Flores has been a darling in liberal circles for years and her personal story -- she was abandoned by her mother as a child, before joining a gang and dropping out of school -- is certainly moving.
Going into 2014, she also had one very influential friend in Senate minority leader Harry Reid, the longtime Nevada powerhouse. Reid had high hopes for her in 2014, when he told reporters, "Demographically, she's perfect: Young, dynamic, Hispanic."
But this year's a different story -- Reid dropped Flores to endorse one of her primary rivals, state Sen. Ruben Kihuen, in September.
Lowered a flag, raised her profile
South Carolina Gov. Nikki Haley's name has been bandied about as a potential 2016 Republican vice presidential candidate for years -- and if that's what she wants, her performance in 2015 could have put her that much closer.
Following the shooting deaths of nine black parishioners by a white man in a Charleston church this past summer, and the subsequent campaign to remove the Confederate battle flag from the state capitol grounds, Haley deftly managed to keep the political peace.
As the flag came down -- with the governor's backing -- in July, her viability as a broadly appealing national figure shot up.
California is betting on her
State Controller Betty Yee is a Democrat, but in 2015 she broke the party line and pushed for tax reform that would reduce the burden on the wealthy, while increasing social welfare spending. Which is to say, she's not playing for cheap political points.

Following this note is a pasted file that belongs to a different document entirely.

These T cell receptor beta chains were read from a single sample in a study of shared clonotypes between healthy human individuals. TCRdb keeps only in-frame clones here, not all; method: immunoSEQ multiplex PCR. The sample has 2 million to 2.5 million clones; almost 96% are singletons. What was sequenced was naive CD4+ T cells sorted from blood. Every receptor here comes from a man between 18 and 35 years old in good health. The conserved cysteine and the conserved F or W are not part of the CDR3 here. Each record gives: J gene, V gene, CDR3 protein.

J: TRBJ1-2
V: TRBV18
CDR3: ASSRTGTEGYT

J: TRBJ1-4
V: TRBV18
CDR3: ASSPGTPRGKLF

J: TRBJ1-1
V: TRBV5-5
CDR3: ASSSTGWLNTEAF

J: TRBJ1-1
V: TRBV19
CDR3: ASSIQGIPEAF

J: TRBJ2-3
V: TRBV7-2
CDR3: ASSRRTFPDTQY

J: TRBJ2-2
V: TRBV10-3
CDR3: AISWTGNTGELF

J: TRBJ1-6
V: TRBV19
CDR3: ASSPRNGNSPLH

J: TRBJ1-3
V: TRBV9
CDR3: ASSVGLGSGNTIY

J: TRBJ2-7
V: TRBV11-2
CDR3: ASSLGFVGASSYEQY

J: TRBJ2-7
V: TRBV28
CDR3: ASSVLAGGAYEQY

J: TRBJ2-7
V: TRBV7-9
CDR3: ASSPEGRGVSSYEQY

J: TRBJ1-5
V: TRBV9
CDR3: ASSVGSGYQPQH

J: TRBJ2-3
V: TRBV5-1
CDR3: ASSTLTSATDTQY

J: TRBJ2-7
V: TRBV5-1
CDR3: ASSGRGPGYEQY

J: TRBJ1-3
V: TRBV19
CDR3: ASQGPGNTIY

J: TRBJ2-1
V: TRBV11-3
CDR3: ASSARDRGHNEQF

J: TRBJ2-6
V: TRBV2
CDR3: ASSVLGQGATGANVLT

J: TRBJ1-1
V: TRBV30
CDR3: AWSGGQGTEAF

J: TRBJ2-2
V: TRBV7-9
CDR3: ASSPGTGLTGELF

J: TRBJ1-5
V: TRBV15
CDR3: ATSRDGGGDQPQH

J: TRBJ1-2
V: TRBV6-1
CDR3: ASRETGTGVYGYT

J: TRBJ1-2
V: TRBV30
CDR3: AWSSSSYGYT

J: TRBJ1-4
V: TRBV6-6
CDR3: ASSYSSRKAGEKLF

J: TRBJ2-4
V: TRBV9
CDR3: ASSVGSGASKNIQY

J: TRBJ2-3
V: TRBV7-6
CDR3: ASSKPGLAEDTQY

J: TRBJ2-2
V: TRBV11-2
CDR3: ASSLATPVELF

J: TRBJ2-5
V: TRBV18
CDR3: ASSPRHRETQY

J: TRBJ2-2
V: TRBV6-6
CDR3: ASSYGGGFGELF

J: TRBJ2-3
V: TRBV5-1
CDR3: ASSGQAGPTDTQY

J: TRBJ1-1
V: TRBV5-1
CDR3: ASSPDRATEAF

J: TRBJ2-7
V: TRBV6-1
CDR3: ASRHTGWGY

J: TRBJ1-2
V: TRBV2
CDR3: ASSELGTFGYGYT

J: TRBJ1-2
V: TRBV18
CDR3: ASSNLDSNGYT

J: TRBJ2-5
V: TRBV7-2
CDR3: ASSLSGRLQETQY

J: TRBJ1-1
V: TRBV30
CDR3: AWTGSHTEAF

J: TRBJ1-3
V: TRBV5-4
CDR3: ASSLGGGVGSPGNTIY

Years earlier, in 2011, she emerged as a strong advocate for a new online transaction tax, which was vigorously opposed by Amazon. Then a member of the state Board of Equalization, where she was twice chairwoman, Yee and her allies prevailed and the Amazon Tax was eventually passed, surviving a challenge in the Supreme Court it is still in effect today.
With California's budget woes a perennial sore spot for both parties, Yee's reform plans could signal the beginning of bigger and brighter personal ambitions.
2016 could be A-OK for Granger
Kay Granger, the Republican congresswoman from the 12th district of Texas, has been on Capitol Hill for nearly two decades, but she is closing in on a bit of history in 2016. The current chair of the House Subcommittee for Foreign Aid, Granger is expected to be in the running to take over the top job at the high-powered Appropriations Committee, which gets a big say in the fate of every federal tax dollar.
If Granger gets the nod, she would become the first woman to chair a major league House committee.
Mr. Mosby's neighborhood?
Baltimore will elect a new mayor in 2016, as its current boss, Stephanie Rawlings-Blake, steps aside after tumultuous reign. Enter city councilor Nick Mosby, a Democrat who famously described the riots following the death in police custody of Freddie Gray as a plea for help from the city's "hopeless children."
Mosby enters this fraught race as the second best-known person in his own household. His wife, Baltimore City's State's Attorney Marilyn Mosby, brought the charges against the officers allegedly responsible for Gray's death.
Politically, Mosby's personal life could be a blessing or curse. In either event, he's going to have a very interesting 2016.